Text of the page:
Fathers are older than mothers for 250,000 years

Fathers are older than mothers for 250,000 years

Fathers are older than mothers for 250,000 years

Scientists have discovered a new way to determine the average age at which men and women have reproduced in human evolutionary history.

By studying DNA mutations in modern humans, they discovered a window that allowed them to peer into the past 250,000 years.

“Through our research on modern humans, we’ve noticed that we can predict the age at which people will have children based on the types of DNA mutations they’ve left behind for their children,” says study co-author Matthew Hahn, a genomic scientist at Indiana University Bloomington.

“We then applied this model to our human ancestors to determine at what age our ancestors reproduced.”

They found that over the past 250,000 years, the average age at which humans had children was 26.9 years. (For context, 300,000 years ago is also roughly the time our species emerged.)

Mean Homo sapien father was always older than average Homo sapien the study found that men become parents at the age of 30.7, compared to 23.2 for women.

But the age gap has narrowed over the last 5,000 years, the researchers add, noting that the study’s latest estimates suggest that the average age at which women become parents is now 28. They suggest that this trend seems to be driven mainly by women having children at an older age.

However, in addition to the recent increase in maternal age, the study found remarkable consistency in the average age of new parents over the lifetime of our species. The team reports that it has not increased steadily since prehistoric times, although it has changed over time.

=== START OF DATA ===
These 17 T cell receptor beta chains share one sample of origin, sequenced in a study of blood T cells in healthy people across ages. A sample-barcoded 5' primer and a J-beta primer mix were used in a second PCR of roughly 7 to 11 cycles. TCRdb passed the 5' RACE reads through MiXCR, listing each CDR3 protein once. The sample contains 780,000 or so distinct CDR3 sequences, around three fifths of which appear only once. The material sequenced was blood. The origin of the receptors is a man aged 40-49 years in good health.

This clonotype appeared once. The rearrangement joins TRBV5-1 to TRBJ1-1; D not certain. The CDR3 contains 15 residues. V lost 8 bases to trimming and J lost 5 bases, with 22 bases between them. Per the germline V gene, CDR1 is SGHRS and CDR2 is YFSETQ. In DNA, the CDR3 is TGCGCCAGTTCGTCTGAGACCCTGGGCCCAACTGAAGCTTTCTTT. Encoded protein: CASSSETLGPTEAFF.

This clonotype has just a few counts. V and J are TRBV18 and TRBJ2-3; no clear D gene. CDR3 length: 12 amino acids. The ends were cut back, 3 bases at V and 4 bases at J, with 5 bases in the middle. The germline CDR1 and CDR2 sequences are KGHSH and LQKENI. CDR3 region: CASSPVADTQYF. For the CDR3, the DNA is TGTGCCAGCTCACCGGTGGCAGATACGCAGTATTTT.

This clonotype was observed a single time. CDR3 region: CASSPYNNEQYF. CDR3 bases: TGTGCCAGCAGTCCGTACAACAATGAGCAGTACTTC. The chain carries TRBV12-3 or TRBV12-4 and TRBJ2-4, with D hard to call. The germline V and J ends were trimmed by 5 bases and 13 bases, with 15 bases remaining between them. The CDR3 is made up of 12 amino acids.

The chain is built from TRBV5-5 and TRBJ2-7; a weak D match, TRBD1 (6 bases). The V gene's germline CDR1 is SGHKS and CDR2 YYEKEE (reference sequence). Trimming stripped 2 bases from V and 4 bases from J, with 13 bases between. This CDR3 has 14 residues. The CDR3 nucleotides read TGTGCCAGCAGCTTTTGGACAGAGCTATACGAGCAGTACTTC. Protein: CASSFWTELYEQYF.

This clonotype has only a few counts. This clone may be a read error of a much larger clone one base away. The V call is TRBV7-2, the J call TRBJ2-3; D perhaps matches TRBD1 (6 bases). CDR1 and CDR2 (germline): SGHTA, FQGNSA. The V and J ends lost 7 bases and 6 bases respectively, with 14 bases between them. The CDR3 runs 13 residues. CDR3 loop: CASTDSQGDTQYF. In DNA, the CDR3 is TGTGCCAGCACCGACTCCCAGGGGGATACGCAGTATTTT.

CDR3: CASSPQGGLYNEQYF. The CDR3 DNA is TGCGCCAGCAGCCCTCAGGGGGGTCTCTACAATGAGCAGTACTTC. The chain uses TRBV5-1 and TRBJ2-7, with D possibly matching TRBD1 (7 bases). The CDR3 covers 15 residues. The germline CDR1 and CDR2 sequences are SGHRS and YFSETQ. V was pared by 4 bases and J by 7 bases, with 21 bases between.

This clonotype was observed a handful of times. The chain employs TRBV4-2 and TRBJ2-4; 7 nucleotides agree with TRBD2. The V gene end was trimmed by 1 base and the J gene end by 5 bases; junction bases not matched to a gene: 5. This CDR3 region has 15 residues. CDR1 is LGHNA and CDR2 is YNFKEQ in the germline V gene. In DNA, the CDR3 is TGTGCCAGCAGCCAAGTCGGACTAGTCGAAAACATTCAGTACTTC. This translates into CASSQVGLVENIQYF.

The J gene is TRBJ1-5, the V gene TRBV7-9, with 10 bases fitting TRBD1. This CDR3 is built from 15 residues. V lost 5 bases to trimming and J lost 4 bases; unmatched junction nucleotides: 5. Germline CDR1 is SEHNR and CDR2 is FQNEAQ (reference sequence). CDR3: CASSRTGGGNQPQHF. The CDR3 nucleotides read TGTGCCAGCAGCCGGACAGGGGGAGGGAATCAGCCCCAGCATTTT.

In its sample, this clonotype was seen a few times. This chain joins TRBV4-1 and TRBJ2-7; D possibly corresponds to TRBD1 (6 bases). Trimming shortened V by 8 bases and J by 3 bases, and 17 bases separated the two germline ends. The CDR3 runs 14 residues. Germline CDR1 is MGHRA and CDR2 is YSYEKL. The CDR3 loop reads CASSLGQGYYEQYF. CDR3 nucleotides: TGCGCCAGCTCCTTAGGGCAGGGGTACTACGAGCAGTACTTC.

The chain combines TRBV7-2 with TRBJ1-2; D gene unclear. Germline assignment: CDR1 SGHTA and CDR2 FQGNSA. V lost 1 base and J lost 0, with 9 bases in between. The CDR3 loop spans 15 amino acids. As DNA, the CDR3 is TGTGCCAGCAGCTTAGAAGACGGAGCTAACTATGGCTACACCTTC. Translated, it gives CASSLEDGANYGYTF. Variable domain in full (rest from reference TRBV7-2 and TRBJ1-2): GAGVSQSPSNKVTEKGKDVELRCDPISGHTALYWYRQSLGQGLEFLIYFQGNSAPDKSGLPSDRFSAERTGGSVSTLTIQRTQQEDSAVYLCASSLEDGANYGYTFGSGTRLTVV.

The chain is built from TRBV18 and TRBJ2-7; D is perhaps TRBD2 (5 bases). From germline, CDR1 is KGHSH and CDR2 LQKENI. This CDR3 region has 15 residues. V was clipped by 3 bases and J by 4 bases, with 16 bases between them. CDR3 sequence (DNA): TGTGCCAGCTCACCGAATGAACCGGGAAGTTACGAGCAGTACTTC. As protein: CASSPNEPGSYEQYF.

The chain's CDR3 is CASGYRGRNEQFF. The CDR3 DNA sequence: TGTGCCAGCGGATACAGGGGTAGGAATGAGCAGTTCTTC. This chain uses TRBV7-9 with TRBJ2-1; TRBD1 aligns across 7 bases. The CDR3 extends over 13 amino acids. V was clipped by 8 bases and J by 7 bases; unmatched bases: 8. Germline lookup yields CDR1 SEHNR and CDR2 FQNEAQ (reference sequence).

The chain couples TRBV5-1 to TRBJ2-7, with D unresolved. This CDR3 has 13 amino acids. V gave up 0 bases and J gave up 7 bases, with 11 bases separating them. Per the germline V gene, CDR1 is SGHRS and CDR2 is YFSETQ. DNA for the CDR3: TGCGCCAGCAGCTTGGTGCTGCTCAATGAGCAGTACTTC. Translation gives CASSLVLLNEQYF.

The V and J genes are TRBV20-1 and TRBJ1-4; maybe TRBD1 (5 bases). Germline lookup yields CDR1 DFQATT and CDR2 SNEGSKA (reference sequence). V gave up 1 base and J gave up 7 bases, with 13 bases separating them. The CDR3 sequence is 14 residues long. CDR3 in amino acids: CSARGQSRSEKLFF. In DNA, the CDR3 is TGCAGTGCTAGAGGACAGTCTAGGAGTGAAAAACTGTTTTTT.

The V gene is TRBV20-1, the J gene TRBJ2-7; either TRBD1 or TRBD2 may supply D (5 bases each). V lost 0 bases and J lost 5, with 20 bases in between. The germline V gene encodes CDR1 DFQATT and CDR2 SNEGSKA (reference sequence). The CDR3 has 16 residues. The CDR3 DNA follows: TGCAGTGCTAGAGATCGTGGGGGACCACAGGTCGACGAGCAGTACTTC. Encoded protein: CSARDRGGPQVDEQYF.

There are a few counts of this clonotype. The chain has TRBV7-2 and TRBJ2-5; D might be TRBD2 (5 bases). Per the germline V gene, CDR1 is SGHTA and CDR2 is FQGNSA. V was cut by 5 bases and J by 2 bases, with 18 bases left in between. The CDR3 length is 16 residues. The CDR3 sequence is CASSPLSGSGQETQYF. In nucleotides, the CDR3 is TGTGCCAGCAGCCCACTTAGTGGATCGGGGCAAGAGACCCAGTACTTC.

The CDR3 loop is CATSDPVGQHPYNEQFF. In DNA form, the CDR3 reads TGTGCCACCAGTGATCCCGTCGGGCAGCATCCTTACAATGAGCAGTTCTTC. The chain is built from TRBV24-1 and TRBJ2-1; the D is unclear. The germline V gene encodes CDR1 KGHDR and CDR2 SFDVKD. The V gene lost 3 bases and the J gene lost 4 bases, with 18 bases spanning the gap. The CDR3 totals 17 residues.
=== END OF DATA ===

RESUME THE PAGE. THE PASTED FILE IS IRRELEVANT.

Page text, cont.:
The average age of conception appears to have dropped around 10,000 years ago, and since this coincided roughly with the advent of agriculture and the beginning of civilization, scientists say this may be related to the rapid population growth at the time.

Recorded history goes back only a few thousand years at best, and such extensive population information is difficult to glean from archaeological evidence alone.

But the secrets of our ancestors also lurk in each of us today, and so Hahn and his colleagues stumbled upon a way to determine the age of parents so far back in time.

The new study is based on the discovery of de novo mutations – DNA changes that occur in one family member and occur spontaneously rather than being inherited through the family tree.

While working on another project involving these new genetic changes and parents of known agescientists have noticed an interesting pattern. Based on data from thousands of children, the pattern and number of new mutations formed in parents before being passed on to children depends on the age of each parent at conception.

This allowed the researchers to estimate the separate generation times of males and females over 250,000 years.

“These mutations from the past accumulate with each generation and exist in humans today,” says study co-author and Indiana University phylogeneticist Richard Wang.

“We can now identify these mutations, see how they differ between male and female parents, and how they change with the age of the parents.”

The researchers note that previous studies have also used genetic cues to estimate generational lengths, but have typically relied on comparisons between modern DNA and ancient samples that have been averaged across genders and over the past 40,000 to 45,000 years.

“The story of human history consists of various sources: written records, archaeological finds, fossils, etc.” Wang says.

“Our genomes, the DNA found in each of our cells, offer a sort of manuscript of human evolutionary history.

“The results of our genetic analysis confirm some things we knew from other sources, but also offer a richer understanding of the demographics of ancient people.”

The study was published in Science progress.

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